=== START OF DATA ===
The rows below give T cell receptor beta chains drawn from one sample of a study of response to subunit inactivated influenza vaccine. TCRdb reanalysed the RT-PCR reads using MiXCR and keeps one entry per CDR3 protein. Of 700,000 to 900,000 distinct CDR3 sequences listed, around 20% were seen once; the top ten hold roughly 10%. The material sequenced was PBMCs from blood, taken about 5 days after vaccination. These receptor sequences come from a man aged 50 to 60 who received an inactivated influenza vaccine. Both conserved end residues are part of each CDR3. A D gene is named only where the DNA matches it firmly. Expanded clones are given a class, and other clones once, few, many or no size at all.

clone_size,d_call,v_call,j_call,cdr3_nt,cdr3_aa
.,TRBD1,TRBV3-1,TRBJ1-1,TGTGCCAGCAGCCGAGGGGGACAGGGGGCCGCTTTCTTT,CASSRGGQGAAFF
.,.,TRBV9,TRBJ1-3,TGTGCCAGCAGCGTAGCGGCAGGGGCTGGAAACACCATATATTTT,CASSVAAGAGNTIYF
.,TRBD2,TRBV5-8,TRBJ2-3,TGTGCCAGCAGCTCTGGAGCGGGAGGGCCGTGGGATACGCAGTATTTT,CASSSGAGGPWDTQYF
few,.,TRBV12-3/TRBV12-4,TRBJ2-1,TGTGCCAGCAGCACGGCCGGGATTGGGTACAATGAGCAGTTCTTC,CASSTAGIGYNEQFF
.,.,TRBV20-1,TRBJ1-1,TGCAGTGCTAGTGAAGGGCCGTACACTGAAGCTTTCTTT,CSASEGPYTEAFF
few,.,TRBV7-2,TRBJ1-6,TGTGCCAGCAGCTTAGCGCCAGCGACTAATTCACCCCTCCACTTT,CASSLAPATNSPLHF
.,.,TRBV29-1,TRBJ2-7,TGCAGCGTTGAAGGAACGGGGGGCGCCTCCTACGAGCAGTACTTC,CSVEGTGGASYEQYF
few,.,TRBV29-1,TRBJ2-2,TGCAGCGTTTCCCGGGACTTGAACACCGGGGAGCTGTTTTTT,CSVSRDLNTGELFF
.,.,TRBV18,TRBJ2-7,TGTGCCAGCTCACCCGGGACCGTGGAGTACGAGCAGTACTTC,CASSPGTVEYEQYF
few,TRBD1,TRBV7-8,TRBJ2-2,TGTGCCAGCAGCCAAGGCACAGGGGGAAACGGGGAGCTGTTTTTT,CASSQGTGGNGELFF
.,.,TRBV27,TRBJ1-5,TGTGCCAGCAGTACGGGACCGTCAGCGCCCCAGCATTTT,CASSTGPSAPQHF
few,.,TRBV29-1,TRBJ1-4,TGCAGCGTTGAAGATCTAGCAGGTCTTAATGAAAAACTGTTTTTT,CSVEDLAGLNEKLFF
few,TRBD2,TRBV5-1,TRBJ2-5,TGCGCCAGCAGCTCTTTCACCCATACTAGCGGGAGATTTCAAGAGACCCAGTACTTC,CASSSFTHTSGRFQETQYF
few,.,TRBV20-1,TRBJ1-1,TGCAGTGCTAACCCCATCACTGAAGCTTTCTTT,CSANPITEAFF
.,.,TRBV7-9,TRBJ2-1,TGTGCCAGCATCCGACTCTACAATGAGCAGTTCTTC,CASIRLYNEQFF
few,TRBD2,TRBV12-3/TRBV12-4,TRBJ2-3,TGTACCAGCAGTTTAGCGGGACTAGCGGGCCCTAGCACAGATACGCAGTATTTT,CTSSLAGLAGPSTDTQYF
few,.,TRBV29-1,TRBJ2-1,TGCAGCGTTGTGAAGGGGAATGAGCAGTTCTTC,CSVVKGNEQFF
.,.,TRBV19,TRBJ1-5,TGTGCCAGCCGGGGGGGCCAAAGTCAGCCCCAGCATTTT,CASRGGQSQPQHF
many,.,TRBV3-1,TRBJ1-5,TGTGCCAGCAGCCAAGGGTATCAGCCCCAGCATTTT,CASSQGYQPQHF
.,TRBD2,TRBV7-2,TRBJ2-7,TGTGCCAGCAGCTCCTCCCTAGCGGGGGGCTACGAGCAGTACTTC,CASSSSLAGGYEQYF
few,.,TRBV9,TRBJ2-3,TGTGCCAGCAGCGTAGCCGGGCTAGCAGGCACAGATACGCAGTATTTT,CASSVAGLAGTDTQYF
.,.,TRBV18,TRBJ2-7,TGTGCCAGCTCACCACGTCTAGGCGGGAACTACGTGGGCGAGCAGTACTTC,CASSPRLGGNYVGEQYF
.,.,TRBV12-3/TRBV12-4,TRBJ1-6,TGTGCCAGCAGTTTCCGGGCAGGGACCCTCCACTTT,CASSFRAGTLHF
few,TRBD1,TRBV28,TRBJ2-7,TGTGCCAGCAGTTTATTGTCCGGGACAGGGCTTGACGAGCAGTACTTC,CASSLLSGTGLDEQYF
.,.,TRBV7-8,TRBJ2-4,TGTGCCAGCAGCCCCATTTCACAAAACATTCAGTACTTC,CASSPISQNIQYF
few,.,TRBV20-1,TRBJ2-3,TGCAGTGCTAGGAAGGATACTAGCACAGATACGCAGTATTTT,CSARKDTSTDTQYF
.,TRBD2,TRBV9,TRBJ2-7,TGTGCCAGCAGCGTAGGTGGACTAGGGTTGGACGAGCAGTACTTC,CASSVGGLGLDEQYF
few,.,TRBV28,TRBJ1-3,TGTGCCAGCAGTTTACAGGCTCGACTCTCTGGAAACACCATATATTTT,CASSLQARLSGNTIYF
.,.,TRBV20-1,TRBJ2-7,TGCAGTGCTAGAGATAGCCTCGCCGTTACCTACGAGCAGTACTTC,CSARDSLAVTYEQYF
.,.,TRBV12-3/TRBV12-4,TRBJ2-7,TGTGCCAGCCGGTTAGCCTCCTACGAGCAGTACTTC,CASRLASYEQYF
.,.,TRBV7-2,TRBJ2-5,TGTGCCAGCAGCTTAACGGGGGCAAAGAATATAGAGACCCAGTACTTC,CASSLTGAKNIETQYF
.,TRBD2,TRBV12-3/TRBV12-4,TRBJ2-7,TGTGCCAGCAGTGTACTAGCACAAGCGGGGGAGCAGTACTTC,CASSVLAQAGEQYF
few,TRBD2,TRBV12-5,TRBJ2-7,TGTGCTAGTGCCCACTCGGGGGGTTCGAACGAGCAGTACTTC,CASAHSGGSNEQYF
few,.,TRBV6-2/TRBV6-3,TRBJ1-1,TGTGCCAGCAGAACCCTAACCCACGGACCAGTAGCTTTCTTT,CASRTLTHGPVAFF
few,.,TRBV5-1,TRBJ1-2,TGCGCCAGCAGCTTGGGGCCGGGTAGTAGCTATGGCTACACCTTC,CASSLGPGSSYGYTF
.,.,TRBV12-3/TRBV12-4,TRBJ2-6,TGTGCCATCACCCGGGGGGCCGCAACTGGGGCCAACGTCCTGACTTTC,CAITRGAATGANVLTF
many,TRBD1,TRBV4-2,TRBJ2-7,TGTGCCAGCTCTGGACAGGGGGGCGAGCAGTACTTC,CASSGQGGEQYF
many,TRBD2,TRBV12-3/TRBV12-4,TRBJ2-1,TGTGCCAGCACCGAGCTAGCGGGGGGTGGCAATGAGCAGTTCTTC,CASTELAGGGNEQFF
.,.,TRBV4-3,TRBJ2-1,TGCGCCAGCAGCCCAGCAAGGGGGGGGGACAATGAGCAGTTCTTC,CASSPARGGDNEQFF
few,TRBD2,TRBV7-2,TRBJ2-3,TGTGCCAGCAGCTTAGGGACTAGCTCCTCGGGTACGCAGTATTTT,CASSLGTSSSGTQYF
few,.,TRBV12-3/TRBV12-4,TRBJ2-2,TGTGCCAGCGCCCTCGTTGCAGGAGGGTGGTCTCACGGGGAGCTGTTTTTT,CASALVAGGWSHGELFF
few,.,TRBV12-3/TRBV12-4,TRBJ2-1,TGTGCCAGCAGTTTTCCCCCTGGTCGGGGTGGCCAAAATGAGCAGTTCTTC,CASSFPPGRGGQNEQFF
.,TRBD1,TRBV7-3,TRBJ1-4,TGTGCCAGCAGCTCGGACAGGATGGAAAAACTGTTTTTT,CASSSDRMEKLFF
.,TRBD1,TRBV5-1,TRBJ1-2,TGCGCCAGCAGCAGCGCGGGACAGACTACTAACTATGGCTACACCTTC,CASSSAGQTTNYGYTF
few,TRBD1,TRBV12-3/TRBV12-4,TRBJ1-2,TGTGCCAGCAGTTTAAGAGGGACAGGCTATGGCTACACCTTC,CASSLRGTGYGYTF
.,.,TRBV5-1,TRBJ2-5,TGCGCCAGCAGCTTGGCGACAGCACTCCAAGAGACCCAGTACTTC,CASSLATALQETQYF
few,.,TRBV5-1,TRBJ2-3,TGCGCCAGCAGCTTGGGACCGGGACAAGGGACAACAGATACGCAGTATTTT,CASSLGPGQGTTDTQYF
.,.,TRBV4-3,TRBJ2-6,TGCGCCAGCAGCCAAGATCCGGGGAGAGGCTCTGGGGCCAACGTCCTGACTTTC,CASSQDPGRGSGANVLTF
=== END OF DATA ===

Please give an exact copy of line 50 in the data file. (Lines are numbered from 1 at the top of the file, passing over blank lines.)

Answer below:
.,.,TRBV4-3,TRBJ2-6,TGCGCCAGCAGCCAAGATCCGGGGAGAGGCTCTGGGGCCAACGTCCTGACTTTC,CASSQDPGRGSGANVLTF